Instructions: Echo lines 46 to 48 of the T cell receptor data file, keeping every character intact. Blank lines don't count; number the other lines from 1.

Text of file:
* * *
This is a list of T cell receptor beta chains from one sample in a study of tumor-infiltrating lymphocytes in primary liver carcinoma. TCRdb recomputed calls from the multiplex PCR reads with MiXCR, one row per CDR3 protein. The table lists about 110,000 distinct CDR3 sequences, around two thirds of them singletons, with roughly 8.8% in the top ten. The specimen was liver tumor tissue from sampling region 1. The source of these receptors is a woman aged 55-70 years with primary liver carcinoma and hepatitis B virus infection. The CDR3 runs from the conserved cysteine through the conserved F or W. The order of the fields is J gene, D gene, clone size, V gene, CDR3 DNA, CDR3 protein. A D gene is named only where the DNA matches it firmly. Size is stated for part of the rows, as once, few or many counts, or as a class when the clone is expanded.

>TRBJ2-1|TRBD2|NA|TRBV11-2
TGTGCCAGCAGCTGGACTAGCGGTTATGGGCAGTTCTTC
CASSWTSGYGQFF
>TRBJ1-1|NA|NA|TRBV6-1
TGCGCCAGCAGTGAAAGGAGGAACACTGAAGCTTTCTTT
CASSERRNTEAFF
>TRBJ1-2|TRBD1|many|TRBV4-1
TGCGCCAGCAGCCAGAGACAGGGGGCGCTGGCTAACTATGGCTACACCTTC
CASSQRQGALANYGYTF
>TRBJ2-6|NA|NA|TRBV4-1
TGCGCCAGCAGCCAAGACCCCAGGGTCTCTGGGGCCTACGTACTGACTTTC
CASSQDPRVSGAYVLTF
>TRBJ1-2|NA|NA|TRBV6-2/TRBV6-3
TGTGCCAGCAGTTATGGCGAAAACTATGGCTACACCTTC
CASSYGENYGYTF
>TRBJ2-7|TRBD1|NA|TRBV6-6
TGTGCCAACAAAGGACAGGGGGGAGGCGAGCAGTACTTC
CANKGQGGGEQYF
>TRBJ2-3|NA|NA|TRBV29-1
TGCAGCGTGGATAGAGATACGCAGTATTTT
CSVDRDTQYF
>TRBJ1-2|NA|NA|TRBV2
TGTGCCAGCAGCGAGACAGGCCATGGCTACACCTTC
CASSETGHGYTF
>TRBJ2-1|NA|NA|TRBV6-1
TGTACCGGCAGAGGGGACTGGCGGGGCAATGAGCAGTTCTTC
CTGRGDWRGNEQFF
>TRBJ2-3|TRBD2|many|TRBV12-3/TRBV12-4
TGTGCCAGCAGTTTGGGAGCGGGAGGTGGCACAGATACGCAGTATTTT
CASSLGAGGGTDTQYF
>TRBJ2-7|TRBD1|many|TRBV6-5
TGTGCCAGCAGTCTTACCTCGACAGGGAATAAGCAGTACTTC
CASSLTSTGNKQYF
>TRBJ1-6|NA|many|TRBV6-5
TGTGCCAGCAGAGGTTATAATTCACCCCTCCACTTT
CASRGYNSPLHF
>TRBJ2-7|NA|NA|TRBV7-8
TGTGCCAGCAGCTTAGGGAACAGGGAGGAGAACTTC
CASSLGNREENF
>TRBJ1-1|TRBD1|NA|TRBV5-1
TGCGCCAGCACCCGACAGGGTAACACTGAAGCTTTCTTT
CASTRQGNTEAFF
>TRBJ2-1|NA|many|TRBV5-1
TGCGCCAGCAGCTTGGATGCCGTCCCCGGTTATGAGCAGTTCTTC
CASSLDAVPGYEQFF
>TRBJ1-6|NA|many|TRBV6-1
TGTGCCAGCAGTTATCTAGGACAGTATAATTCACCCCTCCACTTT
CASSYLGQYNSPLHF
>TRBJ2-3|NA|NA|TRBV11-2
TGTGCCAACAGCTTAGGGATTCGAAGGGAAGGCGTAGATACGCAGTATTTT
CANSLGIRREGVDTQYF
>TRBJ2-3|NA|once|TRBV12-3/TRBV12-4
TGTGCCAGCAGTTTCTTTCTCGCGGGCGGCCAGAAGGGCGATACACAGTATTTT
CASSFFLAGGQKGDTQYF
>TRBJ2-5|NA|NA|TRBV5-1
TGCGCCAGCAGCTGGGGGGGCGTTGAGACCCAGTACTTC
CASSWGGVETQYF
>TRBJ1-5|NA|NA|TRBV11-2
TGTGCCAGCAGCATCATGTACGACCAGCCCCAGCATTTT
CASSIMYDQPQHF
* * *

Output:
CASSLDAVPGYEQFF
>TRBJ1-6|NA|many|TRBV6-1
TGTGCCAGCAGTTATCTAGGACAGTATAATTCACCCCTCCACTTT